MATH-211 Introduction to Cryptography
Offered academic year 2014-2015
In this introductory course we begin by looking at how the ancient Roman military send secret messages. We then survey cryptography from Roman times up to today's high tech world. Students will learn how to encrypt messages and how to attempt to break codes. We will discuss the efficiency and security level of different encryption methods. To make the discussion rigorous, we will need tools/concepts/results from

Mathematical content: mappings and inverse mappings, modular arithmetic, the additive group Z/n, the multiplicative group Z*/n, Euler's phi function, Fermat's Little theorem and Euler's generalization, primitve roots, discrete logarithms.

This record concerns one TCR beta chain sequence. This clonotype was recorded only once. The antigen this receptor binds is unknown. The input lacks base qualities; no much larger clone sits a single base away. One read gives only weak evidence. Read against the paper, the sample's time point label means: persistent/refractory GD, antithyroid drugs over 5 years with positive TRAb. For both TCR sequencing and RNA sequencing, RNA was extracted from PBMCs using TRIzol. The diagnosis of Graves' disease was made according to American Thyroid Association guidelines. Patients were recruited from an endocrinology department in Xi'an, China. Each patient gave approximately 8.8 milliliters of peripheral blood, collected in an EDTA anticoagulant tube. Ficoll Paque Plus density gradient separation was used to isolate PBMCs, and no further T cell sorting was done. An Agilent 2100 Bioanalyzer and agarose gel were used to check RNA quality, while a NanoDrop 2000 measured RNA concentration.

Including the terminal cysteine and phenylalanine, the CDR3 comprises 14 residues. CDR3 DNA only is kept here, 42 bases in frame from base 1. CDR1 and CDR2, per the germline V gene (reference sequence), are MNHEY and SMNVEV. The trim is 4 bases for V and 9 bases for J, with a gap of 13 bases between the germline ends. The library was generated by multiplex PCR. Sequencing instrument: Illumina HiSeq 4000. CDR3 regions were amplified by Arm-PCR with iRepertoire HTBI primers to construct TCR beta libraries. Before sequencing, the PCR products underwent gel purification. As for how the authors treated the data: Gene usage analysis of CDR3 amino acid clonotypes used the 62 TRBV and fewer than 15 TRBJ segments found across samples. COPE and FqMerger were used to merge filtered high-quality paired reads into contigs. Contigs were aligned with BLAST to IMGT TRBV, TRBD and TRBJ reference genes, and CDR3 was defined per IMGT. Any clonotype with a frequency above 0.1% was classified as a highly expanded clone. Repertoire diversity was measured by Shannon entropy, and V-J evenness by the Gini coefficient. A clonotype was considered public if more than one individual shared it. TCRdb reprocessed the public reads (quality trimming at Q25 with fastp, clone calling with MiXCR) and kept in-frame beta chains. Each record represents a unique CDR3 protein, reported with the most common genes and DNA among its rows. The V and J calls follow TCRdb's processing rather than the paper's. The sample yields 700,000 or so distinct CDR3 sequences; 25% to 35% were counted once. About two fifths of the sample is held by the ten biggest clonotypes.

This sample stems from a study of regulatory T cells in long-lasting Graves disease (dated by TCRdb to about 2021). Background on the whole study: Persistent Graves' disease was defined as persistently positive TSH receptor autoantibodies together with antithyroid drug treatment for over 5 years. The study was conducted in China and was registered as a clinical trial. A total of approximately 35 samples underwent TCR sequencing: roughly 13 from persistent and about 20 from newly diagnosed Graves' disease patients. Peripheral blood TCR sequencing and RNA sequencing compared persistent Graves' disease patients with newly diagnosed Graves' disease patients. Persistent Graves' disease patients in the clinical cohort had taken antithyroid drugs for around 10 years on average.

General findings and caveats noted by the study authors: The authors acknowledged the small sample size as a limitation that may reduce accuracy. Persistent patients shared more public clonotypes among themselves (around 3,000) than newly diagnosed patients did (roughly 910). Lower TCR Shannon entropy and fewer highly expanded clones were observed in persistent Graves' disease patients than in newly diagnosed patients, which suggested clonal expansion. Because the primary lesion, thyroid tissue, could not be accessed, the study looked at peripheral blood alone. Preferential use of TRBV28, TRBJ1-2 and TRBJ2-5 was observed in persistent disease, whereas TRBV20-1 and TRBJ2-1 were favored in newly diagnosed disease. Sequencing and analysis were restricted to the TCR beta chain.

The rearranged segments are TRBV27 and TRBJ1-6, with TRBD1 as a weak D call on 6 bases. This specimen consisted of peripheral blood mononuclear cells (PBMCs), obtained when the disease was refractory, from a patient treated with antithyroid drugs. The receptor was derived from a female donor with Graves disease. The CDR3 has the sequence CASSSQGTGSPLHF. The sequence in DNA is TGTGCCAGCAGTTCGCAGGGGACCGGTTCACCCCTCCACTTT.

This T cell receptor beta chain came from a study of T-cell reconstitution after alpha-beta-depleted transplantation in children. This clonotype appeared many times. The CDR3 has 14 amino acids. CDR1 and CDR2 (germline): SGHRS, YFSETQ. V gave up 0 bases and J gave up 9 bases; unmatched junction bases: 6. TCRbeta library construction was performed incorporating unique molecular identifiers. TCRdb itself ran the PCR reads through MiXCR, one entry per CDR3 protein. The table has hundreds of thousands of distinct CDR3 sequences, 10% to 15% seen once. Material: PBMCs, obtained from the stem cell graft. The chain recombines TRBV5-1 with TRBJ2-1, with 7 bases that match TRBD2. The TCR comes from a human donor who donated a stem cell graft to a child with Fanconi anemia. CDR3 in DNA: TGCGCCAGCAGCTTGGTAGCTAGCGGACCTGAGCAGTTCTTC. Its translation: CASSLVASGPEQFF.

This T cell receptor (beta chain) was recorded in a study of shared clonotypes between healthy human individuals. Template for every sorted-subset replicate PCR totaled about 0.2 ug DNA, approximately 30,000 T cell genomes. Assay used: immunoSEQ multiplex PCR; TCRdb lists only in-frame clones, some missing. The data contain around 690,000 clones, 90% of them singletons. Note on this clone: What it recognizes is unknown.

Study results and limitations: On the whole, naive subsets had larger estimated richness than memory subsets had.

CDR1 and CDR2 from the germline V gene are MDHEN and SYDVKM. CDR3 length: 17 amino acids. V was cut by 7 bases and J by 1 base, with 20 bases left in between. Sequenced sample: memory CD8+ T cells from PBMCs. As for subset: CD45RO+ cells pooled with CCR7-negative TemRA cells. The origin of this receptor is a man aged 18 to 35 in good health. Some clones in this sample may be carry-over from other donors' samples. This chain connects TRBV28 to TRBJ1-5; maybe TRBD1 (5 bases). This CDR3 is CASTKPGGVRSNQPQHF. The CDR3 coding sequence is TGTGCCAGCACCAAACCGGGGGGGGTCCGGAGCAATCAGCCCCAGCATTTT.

Cryptographic content: classical ciphers and their decryption (shift, affine, and Vigenere ciphers), key exchange protocols (main
example: Diffie-Hellman), public key ciphers (main example: RSA).

An important mathematical thrust will be to show students that there are
alternative arithmetic systems in which familiar objects such as inverses, products, and logarithms have strange properties, and that these are the right tools for cryptography.
Credits: 3
Prerequisites: Linear Algebra
More information
Look for this course in the schedule of classes.

The academic department web site for this program may provide other details about this course.